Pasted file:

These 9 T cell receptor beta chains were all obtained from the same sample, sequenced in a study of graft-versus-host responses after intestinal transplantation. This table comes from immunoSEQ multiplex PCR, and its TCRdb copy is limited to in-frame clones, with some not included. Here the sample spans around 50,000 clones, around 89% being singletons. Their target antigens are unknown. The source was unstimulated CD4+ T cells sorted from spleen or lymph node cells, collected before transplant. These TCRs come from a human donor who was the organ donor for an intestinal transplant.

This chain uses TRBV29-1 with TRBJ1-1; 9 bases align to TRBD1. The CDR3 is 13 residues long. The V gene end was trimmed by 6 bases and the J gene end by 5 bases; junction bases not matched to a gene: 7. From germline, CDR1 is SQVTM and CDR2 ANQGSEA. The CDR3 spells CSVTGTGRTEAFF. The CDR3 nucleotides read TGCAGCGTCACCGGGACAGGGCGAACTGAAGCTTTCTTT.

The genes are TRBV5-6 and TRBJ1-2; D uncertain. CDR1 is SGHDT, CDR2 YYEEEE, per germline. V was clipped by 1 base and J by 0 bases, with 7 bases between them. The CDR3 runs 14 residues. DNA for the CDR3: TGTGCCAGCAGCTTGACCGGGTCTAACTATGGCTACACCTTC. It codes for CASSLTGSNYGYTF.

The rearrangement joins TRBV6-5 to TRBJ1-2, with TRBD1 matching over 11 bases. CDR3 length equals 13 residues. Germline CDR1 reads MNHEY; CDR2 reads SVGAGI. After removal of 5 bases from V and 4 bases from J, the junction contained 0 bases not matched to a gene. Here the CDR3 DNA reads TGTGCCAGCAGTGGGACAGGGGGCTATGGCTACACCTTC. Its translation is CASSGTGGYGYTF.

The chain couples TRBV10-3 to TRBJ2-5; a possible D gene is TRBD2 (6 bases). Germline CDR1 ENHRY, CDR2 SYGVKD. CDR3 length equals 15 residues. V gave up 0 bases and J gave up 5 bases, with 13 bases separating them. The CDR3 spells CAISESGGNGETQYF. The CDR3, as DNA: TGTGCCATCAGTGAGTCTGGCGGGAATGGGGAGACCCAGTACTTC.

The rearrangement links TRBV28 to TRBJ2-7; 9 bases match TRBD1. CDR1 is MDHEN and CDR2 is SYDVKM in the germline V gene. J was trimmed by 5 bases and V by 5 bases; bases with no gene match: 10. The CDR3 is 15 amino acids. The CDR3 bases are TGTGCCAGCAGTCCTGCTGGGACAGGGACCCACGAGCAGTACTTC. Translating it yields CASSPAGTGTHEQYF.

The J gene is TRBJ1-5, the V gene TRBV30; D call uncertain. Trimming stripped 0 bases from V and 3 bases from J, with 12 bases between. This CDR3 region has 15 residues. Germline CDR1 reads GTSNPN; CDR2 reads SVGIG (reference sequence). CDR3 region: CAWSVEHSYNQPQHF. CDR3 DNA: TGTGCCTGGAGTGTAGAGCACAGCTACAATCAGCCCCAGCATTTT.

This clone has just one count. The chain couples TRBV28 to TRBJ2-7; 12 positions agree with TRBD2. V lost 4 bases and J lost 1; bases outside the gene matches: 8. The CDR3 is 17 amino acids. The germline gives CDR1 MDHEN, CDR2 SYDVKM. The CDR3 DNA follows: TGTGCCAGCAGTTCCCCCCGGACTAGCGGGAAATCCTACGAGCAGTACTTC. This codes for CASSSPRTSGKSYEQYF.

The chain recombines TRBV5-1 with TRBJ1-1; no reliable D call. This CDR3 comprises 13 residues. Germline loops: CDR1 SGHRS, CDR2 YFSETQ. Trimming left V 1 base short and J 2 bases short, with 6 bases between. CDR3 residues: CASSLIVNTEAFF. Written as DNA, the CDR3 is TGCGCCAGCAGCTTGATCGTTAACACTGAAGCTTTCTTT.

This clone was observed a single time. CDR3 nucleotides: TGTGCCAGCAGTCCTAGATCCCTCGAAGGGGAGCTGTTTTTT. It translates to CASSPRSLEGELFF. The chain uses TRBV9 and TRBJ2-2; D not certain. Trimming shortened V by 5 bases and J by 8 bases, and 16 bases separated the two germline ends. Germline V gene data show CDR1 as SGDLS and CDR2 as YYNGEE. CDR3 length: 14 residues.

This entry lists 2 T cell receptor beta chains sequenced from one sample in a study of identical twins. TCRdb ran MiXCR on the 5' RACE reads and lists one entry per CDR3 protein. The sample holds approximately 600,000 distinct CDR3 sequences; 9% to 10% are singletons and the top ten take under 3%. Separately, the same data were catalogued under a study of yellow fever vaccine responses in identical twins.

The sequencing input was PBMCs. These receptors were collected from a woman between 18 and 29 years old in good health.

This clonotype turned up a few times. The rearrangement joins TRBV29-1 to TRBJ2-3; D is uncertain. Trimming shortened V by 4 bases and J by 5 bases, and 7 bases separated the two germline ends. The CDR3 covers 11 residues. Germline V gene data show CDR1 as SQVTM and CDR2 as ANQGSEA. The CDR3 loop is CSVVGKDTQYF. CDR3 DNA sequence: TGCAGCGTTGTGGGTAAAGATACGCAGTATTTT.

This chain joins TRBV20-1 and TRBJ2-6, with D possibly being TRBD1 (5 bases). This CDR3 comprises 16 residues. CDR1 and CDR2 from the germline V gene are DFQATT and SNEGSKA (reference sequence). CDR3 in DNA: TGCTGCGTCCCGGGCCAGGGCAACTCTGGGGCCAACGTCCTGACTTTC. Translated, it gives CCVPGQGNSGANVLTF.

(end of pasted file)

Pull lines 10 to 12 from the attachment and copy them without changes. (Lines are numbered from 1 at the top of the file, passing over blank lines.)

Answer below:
This clone was observed a single time. CDR3 nucleotides: TGTGCCAGCAGTCCTAGATCCCTCGAAGGGGAGCTGTTTTTT. It translates to CASSPRSLEGELFF. The chain uses TRBV9 and TRBJ2-2; D not certain. Trimming shortened V by 5 bases and J by 8 bases, and 16 bases separated the two germline ends. Germline V gene data show CDR1 as SGDLS and CDR2 as YYNGEE. CDR3 length: 14 residues.

This entry lists 2 T cell receptor beta chains sequenced from one sample in a study of identical twins. TCRdb ran MiXCR on the 5' RACE reads and lists one entry per CDR3 protein. The sample holds approximately 600,000 distinct CDR3 sequences; 9% to 10% are singletons and the top ten take under 3%. Separately, the same data were catalogued under a study of yellow fever vaccine responses in identical twins.

The sequencing input was PBMCs. These receptors were collected from a woman between 18 and 29 years old in good health.